Emergency Preparedness for Horse Owners

     Life around the U.S. has it's up sides and down sides. Some of our most beautiful places can also have some of the most dangerous weather and nature related issues. When it comes to being prepared in an emergency, its one thing to have your family covered but what about your horses? There is roughly only 1% of our population in the US that has to worry about what to do with their horse(s) in the event of an emergency. Now more then ever though, people, community groups, and rescue groups have come together to help local horse owners when emergencies hit. Natural disasters seem to be on the rise, here are some ways to help your self to be more prepared in the even of an emergency or natural disaster.

 Are You Prepared?

  • Plan ahead of time, have escape/evacuate route and safe destination.

  • Dress for the weather

  • Ask for help if you need it

  • Make sure you are safe, its hard to rescue a horse let alone a horse and its owner.

  • Contact local, state and federal agency’s for information on emergency preparedness and local rescue groups.

  • Stock pile food and water in storage containers, at least a weeks worth.

  • Keeping a clean and cutter free barn with halters and leads with in easy reach of horse.

  • Make sure all equipment, trucks, trailers are in good repair.

  • Keeping copies of of vacation records, tattoos, microchips, ownership papers in a safe location separate from the original copies.

 Is Your Horse(s) Prepared?

  • Train your horse to get used to loading an unloading quickly, and haltering and moving quickly

  • Have evacuation routes planned with a few extra routes in case one is cut off

  • If evacuation is not possible, determine where your horse will be safest, in the barn, or pasture.

  • Keep up to date on vaccinations and coggins tests.

  • Leave copies of horses medical records and medications and feed amounts in a zip tight bag, in a easy to find location. Note: Do NOT leave coggins test as this is an easy way horses could be stolen.

  • Have your horse ID tagged, either with fetlock ID bands, microchips, freeze branding.

  • Place leather halter on horse, attach a luggage tag with your information

  • Braid one luggage tag into the horses tail(do not tie around horses tail)

  • If leaving horses place a large sign by your driveway stating how many animal are on property, ages, sexes, colors, so rescue workers can look for them.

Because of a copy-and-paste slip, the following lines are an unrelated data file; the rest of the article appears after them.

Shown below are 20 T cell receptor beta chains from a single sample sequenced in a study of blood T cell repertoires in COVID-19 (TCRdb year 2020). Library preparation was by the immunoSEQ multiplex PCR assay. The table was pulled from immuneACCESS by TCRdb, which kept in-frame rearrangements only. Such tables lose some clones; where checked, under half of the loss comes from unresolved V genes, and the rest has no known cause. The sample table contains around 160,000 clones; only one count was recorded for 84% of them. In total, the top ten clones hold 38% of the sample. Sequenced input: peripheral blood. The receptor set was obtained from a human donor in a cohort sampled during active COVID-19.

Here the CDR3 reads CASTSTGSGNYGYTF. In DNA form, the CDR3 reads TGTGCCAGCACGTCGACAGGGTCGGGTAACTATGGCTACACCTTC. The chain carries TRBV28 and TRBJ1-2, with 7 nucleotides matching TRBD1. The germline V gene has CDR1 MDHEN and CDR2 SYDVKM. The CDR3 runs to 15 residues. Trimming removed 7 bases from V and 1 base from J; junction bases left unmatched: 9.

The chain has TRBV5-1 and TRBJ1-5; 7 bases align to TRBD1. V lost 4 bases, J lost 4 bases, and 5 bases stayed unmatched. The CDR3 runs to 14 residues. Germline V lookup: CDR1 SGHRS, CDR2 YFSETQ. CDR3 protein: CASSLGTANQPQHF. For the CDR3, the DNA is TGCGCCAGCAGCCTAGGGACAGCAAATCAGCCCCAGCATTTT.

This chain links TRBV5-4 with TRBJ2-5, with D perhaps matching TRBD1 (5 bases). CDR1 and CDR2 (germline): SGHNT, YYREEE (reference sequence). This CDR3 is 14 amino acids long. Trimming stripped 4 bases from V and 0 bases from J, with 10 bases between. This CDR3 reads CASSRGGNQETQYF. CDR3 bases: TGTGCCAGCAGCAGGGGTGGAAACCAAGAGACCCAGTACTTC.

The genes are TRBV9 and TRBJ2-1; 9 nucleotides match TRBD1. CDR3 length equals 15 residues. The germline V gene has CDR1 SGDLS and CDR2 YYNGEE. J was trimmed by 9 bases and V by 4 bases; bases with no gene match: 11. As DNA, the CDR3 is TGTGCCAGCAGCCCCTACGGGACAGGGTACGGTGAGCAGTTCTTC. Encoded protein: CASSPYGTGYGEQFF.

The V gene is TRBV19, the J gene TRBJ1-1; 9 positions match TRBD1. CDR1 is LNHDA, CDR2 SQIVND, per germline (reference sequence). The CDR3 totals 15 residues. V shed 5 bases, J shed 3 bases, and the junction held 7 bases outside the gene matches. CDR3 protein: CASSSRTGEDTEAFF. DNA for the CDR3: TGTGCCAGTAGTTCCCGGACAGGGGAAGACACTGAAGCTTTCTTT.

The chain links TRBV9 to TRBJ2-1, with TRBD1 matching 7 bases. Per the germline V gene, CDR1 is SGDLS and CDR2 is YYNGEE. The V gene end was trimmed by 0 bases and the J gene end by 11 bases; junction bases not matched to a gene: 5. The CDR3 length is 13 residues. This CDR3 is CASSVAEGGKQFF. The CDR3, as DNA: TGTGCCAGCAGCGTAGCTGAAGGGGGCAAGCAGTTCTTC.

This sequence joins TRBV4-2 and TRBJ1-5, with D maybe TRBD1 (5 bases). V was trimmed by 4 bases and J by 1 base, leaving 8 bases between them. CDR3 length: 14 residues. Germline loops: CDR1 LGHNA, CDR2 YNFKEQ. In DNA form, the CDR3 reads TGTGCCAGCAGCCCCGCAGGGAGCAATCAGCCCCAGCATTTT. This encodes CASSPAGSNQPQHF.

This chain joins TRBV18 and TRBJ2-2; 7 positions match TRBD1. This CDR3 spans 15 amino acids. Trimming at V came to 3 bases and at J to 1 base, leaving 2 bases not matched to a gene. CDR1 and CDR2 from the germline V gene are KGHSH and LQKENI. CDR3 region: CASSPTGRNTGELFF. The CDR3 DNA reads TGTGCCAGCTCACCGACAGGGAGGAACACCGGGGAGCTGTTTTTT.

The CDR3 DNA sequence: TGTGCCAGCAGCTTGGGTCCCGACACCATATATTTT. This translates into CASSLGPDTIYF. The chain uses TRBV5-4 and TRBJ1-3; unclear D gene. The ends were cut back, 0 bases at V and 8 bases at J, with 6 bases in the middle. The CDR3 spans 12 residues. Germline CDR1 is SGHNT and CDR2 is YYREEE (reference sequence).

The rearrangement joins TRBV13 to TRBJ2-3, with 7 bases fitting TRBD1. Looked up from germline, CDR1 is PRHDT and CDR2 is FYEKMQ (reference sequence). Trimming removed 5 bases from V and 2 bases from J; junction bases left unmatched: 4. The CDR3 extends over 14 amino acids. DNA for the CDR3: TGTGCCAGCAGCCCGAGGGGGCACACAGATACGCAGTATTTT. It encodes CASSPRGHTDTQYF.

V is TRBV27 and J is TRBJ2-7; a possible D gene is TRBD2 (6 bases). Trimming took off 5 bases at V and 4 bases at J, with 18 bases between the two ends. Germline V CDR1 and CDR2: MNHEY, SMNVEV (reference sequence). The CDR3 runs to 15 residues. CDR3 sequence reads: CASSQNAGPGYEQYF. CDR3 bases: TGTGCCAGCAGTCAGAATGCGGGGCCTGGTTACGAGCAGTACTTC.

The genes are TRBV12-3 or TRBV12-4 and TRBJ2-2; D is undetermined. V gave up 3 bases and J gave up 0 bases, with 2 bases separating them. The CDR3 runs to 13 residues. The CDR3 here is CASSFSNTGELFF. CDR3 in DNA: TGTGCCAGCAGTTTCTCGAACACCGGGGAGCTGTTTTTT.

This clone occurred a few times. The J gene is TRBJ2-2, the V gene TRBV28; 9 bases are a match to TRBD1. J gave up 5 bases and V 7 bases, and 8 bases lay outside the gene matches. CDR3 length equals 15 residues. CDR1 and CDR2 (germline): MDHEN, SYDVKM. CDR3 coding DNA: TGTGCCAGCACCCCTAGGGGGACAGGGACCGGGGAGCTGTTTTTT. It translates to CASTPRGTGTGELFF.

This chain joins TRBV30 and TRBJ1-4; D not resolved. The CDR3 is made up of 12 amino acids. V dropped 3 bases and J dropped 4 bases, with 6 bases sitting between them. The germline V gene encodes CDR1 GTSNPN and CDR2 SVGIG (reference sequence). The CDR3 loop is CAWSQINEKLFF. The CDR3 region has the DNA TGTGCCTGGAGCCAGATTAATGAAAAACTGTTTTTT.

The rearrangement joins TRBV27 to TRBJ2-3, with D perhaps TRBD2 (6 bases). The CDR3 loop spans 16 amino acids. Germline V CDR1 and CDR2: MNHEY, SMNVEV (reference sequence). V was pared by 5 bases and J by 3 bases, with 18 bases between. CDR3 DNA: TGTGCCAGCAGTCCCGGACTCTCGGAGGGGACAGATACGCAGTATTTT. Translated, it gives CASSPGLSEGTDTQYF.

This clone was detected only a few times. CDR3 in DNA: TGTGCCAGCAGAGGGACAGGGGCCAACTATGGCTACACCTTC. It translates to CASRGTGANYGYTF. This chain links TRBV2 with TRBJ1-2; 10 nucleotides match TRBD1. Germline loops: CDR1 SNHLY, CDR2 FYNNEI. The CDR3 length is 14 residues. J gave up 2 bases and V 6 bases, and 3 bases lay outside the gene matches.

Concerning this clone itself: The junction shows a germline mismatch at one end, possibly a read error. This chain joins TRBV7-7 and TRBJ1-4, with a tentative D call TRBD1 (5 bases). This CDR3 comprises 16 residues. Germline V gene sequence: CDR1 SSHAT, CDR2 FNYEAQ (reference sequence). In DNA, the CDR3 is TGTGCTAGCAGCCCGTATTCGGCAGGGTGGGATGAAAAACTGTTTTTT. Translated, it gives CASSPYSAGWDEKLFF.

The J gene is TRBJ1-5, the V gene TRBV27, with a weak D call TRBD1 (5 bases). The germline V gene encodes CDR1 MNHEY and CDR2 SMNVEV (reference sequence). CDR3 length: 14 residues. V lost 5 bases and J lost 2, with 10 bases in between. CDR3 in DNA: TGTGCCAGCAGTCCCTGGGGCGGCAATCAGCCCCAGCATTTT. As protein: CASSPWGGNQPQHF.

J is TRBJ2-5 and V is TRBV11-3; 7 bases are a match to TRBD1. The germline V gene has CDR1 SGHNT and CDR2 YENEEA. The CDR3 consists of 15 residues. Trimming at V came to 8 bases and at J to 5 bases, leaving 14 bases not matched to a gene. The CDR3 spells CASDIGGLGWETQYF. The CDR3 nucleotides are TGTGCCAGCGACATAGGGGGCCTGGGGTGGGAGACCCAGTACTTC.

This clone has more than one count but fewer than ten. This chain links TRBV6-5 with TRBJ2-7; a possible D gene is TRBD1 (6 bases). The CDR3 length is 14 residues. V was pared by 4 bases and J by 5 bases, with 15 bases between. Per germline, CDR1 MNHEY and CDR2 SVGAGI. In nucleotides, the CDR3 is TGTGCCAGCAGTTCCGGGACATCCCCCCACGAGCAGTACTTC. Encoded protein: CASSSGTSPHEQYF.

• Leave food and water behind in water tight containers in an easy to locate place.

 

After the Emergency

 

  • Be careful, do not enter flooded roads, be wary of electric lines and wires.

  • Have an emergency barn kit with things like chain saws, fuel, hammers and flash lights

  • Clean out any debris form the barn, and your driveway to the road.

  • In hard hit areas, some people make signs for simple communication with rescue and government.

  • Paint on two sided of a piece of plywood, one side “have animals, need help” the other, “have animals, ok for now”. This aides rescue workers to help the most needed first can be seen from aircraft helping to monitor the the area after the emergency.

 

     With these tips in mind you can safely prepare for the worst. One of the biggest parts of this is the “pre”. Take time out of your normal routine to go over and double check your emergency plan. Keep your family in on the plan and any changes that might occur. Many local community, especially horse community’s, organize a neighborhood disaster committee. This can bring together a large pool of resources in the event the worst happens. They can also provide resources like trailers, pastures or just and extra set of hands. Local and State agencies will also know rescue groups and have their own set of tips, rules and procedures in emergency situations. Keeping your family, self and animals safe is the goal of any person, remember to use common sense and stay safe!